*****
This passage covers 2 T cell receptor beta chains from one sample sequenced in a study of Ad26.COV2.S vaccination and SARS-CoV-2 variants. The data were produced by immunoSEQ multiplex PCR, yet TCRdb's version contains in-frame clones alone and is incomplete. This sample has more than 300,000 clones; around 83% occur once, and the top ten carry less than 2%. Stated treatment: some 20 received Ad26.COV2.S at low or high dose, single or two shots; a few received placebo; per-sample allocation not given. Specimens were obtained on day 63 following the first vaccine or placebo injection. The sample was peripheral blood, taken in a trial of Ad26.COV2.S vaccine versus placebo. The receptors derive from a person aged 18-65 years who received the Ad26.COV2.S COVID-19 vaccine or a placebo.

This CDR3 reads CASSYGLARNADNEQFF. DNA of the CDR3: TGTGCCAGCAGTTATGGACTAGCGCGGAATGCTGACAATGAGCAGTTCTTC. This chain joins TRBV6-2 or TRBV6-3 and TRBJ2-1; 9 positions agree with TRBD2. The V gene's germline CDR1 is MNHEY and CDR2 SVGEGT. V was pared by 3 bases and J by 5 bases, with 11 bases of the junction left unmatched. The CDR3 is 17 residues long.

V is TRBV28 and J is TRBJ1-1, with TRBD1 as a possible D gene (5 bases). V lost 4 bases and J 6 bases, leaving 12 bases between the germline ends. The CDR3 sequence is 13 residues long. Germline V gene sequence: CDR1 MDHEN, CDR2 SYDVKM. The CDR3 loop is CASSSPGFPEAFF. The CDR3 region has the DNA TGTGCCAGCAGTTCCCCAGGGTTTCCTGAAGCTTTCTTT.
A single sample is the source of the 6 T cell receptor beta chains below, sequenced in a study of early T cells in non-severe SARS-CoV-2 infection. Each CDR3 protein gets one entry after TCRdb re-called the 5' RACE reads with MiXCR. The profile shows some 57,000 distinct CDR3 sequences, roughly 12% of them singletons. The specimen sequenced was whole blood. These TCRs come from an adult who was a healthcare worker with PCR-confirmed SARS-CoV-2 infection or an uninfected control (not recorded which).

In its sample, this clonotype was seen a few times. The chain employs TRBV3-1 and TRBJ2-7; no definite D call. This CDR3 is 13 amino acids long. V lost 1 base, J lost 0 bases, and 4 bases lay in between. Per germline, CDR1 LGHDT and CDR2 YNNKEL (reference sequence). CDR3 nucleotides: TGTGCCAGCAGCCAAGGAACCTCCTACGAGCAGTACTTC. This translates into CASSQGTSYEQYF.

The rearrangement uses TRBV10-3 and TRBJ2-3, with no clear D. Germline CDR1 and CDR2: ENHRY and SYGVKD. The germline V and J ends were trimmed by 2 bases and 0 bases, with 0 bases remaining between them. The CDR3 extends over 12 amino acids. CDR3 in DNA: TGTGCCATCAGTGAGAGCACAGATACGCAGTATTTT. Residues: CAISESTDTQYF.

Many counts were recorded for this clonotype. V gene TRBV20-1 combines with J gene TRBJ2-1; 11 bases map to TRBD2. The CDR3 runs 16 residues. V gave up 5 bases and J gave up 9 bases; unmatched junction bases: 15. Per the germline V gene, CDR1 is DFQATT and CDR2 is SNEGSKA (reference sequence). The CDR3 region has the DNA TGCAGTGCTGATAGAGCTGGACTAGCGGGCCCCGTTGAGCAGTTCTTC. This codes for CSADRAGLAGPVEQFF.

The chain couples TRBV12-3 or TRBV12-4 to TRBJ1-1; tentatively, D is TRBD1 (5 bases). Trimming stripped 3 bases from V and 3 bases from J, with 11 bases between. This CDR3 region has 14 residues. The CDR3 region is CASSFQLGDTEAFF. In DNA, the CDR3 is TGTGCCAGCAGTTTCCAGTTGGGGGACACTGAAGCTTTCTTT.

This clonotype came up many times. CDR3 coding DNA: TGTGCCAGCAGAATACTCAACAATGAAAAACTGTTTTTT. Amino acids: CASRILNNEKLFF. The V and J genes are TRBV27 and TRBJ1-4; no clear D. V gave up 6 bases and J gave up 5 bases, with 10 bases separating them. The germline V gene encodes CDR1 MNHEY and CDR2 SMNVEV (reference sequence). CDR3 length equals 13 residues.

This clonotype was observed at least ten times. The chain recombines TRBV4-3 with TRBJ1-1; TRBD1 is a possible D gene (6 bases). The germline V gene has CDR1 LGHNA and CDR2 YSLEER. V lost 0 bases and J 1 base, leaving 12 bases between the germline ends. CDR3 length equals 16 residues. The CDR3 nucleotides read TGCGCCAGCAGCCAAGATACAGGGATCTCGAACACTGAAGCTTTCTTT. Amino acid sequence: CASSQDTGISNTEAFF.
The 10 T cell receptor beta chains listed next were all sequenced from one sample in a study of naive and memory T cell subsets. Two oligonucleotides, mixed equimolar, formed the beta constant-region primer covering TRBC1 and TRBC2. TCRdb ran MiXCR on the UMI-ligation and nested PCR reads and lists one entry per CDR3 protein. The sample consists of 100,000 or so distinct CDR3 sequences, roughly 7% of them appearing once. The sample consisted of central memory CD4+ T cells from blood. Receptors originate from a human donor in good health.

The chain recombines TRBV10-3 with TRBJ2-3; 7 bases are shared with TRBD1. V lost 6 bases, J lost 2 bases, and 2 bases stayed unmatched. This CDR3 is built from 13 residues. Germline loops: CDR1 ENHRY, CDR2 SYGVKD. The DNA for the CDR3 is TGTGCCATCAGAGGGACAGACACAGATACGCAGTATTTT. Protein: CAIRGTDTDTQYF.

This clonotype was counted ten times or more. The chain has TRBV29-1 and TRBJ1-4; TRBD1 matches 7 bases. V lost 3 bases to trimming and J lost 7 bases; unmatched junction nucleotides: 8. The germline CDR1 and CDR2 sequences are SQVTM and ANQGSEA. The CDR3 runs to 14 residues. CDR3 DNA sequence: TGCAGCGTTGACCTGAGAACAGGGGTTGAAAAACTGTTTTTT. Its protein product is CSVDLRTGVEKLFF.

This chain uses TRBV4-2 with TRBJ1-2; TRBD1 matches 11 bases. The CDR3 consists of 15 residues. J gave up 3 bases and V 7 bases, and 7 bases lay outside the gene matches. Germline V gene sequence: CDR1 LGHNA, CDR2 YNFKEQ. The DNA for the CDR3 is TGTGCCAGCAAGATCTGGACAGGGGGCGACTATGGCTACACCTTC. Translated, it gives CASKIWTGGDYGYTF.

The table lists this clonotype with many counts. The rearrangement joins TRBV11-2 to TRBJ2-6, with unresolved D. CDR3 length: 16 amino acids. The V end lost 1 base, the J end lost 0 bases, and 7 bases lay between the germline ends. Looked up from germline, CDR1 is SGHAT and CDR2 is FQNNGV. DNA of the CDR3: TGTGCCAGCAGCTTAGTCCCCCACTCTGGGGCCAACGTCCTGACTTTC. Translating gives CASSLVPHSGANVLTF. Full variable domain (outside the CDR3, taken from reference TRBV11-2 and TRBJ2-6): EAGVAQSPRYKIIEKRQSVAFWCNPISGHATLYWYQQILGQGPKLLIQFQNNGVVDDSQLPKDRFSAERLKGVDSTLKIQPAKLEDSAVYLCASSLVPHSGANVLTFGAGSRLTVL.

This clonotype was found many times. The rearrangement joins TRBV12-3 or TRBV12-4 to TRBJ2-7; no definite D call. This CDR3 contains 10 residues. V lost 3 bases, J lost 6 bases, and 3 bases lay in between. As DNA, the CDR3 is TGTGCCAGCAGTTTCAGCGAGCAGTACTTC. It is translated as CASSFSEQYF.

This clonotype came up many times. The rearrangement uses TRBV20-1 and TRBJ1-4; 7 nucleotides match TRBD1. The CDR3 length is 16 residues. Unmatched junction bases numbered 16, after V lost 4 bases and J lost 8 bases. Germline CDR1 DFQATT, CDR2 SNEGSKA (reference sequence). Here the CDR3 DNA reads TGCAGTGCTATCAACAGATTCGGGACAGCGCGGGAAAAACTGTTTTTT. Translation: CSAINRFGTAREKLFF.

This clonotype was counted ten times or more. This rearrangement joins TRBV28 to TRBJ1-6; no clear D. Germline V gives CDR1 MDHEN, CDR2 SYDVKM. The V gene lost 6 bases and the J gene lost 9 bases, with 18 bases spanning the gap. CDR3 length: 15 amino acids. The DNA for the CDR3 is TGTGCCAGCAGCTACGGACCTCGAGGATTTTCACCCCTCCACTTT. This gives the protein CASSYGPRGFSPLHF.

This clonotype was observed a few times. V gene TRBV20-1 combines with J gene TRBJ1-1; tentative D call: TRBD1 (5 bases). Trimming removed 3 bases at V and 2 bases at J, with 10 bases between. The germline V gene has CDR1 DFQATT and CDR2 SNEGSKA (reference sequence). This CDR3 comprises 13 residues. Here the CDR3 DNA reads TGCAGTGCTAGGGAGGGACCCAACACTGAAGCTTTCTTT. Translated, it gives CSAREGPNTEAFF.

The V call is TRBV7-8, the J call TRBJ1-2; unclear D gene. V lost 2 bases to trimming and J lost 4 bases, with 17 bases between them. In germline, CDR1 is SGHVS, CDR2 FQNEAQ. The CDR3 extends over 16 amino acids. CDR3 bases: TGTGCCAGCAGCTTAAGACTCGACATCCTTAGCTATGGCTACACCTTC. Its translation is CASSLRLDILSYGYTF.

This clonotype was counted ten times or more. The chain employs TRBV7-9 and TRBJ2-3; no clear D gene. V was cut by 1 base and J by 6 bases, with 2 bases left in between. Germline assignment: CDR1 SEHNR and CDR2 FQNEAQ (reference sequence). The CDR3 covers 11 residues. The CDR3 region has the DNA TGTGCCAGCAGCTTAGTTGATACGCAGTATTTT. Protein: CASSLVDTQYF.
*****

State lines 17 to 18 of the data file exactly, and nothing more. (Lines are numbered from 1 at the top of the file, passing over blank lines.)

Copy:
This clonotype came up many times. The rearrangement uses TRBV20-1 and TRBJ1-4; 7 nucleotides match TRBD1. The CDR3 length is 16 residues. Unmatched junction bases numbered 16, after V lost 4 bases and J lost 8 bases. Germline CDR1 DFQATT, CDR2 SNEGSKA (reference sequence). Here the CDR3 DNA reads TGCAGTGCTATCAACAGATTCGGGACAGCGCGGGAAAAACTGTTTTTT. Translation: CSAINRFGTAREKLFF.

This clonotype was counted ten times or more. This rearrangement joins TRBV28 to TRBJ1-6; no clear D. Germline V gives CDR1 MDHEN, CDR2 SYDVKM. The V gene lost 6 bases and the J gene lost 9 bases, with 18 bases spanning the gap. CDR3 length: 15 amino acids. The DNA for the CDR3 is TGTGCCAGCAGCTACGGACCTCGAGGATTTTCACCCCTCCACTTT. This gives the protein CASSYGPRGFSPLHF.